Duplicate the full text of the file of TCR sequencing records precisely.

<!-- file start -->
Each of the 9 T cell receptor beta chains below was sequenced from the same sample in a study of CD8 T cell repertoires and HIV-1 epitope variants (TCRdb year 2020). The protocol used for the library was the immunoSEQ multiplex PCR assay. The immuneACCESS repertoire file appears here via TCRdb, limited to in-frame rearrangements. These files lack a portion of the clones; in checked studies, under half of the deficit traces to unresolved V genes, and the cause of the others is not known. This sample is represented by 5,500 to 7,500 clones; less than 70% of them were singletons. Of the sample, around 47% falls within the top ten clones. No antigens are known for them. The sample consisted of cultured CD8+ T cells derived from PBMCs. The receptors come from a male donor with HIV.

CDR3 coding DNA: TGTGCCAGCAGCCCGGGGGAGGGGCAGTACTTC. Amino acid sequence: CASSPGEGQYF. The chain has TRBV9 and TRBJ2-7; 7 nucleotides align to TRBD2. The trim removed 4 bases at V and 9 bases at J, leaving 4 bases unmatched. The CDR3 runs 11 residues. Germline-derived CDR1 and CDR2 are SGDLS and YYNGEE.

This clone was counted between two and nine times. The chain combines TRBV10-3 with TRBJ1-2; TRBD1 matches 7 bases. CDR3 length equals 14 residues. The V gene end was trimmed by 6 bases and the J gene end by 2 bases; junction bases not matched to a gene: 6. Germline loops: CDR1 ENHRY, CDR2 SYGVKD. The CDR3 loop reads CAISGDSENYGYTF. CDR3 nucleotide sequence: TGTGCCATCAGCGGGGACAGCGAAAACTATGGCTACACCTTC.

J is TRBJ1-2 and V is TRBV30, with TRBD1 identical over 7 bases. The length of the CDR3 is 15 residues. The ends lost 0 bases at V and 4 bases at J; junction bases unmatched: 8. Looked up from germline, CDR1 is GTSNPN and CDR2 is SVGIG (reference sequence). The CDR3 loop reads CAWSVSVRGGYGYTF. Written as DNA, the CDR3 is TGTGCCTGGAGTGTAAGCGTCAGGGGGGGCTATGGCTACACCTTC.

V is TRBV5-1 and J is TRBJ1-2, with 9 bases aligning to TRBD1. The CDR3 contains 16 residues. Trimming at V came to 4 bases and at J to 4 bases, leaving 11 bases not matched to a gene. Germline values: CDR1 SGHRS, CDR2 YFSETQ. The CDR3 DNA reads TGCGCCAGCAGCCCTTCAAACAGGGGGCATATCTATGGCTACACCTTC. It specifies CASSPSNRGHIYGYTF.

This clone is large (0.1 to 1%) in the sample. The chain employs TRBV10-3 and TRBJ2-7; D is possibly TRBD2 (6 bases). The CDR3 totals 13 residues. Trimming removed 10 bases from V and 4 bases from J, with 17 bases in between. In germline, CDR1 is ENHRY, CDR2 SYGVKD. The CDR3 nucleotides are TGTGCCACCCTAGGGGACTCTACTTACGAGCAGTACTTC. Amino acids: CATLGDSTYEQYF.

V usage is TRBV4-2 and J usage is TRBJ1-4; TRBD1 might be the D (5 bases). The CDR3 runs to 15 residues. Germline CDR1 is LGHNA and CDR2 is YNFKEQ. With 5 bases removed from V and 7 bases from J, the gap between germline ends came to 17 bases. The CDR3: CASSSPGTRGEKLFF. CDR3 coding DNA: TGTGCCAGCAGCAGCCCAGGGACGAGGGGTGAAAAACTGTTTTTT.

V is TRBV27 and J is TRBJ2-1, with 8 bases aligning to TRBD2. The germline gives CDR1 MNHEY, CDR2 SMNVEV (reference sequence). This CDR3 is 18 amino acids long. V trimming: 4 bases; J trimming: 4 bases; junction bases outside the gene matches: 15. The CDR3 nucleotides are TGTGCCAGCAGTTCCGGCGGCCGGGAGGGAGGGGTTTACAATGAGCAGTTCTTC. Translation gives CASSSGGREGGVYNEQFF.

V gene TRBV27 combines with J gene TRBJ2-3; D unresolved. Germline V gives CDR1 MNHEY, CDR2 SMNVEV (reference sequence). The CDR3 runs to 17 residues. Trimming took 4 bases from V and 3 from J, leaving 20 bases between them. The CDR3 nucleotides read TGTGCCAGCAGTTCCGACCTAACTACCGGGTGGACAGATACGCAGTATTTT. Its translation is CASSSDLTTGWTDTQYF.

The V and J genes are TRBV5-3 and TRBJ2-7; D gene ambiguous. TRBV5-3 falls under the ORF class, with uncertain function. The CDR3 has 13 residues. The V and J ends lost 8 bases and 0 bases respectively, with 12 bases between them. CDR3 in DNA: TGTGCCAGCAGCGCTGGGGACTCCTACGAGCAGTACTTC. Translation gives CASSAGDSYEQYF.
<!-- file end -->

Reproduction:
Each of the 9 T cell receptor beta chains below was sequenced from the same sample in a study of CD8 T cell repertoires and HIV-1 epitope variants (TCRdb year 2020). The protocol used for the library was the immunoSEQ multiplex PCR assay. The immuneACCESS repertoire file appears here via TCRdb, limited to in-frame rearrangements. These files lack a portion of the clones; in checked studies, under half of the deficit traces to unresolved V genes, and the cause of the others is not known. This sample is represented by 5,500 to 7,500 clones; less than 70% of them were singletons. Of the sample, around 47% falls within the top ten clones. No antigens are known for them. The sample consisted of cultured CD8+ T cells derived from PBMCs. The receptors come from a male donor with HIV.

CDR3 coding DNA: TGTGCCAGCAGCCCGGGGGAGGGGCAGTACTTC. Amino acid sequence: CASSPGEGQYF. The chain has TRBV9 and TRBJ2-7; 7 nucleotides align to TRBD2. The trim removed 4 bases at V and 9 bases at J, leaving 4 bases unmatched. The CDR3 runs 11 residues. Germline-derived CDR1 and CDR2 are SGDLS and YYNGEE.

This clone was counted between two and nine times. The chain combines TRBV10-3 with TRBJ1-2; TRBD1 matches 7 bases. CDR3 length equals 14 residues. The V gene end was trimmed by 6 bases and the J gene end by 2 bases; junction bases not matched to a gene: 6. Germline loops: CDR1 ENHRY, CDR2 SYGVKD. The CDR3 loop reads CAISGDSENYGYTF. CDR3 nucleotide sequence: TGTGCCATCAGCGGGGACAGCGAAAACTATGGCTACACCTTC.

J is TRBJ1-2 and V is TRBV30, with TRBD1 identical over 7 bases. The length of the CDR3 is 15 residues. The ends lost 0 bases at V and 4 bases at J; junction bases unmatched: 8. Looked up from germline, CDR1 is GTSNPN and CDR2 is SVGIG (reference sequence). The CDR3 loop reads CAWSVSVRGGYGYTF. Written as DNA, the CDR3 is TGTGCCTGGAGTGTAAGCGTCAGGGGGGGCTATGGCTACACCTTC.

V is TRBV5-1 and J is TRBJ1-2, with 9 bases aligning to TRBD1. The CDR3 contains 16 residues. Trimming at V came to 4 bases and at J to 4 bases, leaving 11 bases not matched to a gene. Germline values: CDR1 SGHRS, CDR2 YFSETQ. The CDR3 DNA reads TGCGCCAGCAGCCCTTCAAACAGGGGGCATATCTATGGCTACACCTTC. It specifies CASSPSNRGHIYGYTF.

This clone is large (0.1 to 1%) in the sample. The chain employs TRBV10-3 and TRBJ2-7; D is possibly TRBD2 (6 bases). The CDR3 totals 13 residues. Trimming removed 10 bases from V and 4 bases from J, with 17 bases in between. In germline, CDR1 is ENHRY, CDR2 SYGVKD. The CDR3 nucleotides are TGTGCCACCCTAGGGGACTCTACTTACGAGCAGTACTTC. Amino acids: CATLGDSTYEQYF.

V usage is TRBV4-2 and J usage is TRBJ1-4; TRBD1 might be the D (5 bases). The CDR3 runs to 15 residues. Germline CDR1 is LGHNA and CDR2 is YNFKEQ. With 5 bases removed from V and 7 bases from J, the gap between germline ends came to 17 bases. The CDR3: CASSSPGTRGEKLFF. CDR3 coding DNA: TGTGCCAGCAGCAGCCCAGGGACGAGGGGTGAAAAACTGTTTTTT.

V is TRBV27 and J is TRBJ2-1, with 8 bases aligning to TRBD2. The germline gives CDR1 MNHEY, CDR2 SMNVEV (reference sequence). This CDR3 is 18 amino acids long. V trimming: 4 bases; J trimming: 4 bases; junction bases outside the gene matches: 15. The CDR3 nucleotides are TGTGCCAGCAGTTCCGGCGGCCGGGAGGGAGGGGTTTACAATGAGCAGTTCTTC. Translation gives CASSSGGREGGVYNEQFF.

V gene TRBV27 combines with J gene TRBJ2-3; D unresolved. Germline V gives CDR1 MNHEY, CDR2 SMNVEV (reference sequence). The CDR3 runs to 17 residues. Trimming took 4 bases from V and 3 from J, leaving 20 bases between them. The CDR3 nucleotides read TGTGCCAGCAGTTCCGACCTAACTACCGGGTGGACAGATACGCAGTATTTT. Its translation is CASSSDLTTGWTDTQYF.

The V and J genes are TRBV5-3 and TRBJ2-7; D gene ambiguous. TRBV5-3 falls under the ORF class, with uncertain function. The CDR3 has 13 residues. The V and J ends lost 8 bases and 0 bases respectively, with 12 bases between them. CDR3 in DNA: TGTGCCAGCAGCGCTGGGGACTCCTACGAGCAGTACTTC. Translation gives CASSAGDSYEQYF.